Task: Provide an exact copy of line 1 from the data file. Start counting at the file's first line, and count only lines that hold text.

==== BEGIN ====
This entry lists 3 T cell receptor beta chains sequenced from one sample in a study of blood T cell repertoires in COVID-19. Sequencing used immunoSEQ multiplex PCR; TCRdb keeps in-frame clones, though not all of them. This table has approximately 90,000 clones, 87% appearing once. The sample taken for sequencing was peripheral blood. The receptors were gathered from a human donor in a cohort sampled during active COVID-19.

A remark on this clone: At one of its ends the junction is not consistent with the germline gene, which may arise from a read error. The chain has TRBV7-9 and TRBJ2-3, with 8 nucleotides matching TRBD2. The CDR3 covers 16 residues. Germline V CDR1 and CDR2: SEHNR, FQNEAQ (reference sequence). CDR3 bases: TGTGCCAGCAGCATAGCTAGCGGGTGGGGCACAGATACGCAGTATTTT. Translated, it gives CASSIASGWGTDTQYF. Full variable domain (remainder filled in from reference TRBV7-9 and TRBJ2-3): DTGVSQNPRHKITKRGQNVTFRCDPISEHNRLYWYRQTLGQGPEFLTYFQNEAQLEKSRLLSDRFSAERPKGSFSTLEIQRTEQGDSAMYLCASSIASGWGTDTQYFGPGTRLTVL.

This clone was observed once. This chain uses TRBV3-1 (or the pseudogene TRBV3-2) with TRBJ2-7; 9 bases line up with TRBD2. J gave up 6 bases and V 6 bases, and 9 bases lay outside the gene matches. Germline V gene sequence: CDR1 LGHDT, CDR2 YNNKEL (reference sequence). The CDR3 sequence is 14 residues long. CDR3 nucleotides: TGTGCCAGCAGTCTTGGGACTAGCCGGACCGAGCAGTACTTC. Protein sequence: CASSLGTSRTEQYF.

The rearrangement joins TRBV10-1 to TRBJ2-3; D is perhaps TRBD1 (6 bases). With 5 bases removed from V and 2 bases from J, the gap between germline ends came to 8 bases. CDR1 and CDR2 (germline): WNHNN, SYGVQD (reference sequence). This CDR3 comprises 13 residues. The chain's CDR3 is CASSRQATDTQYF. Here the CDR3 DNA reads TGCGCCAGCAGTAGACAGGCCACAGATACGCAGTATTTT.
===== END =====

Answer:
This entry lists 3 T cell receptor beta chains sequenced from one sample in a study of blood T cell repertoires in COVID-19. Sequencing used immunoSEQ multiplex PCR; TCRdb keeps in-frame clones, though not all of them. This table has approximately 90,000 clones, 87% appearing once. The sample taken for sequencing was peripheral blood. The receptors were gathered from a human donor in a cohort sampled during active COVID-19.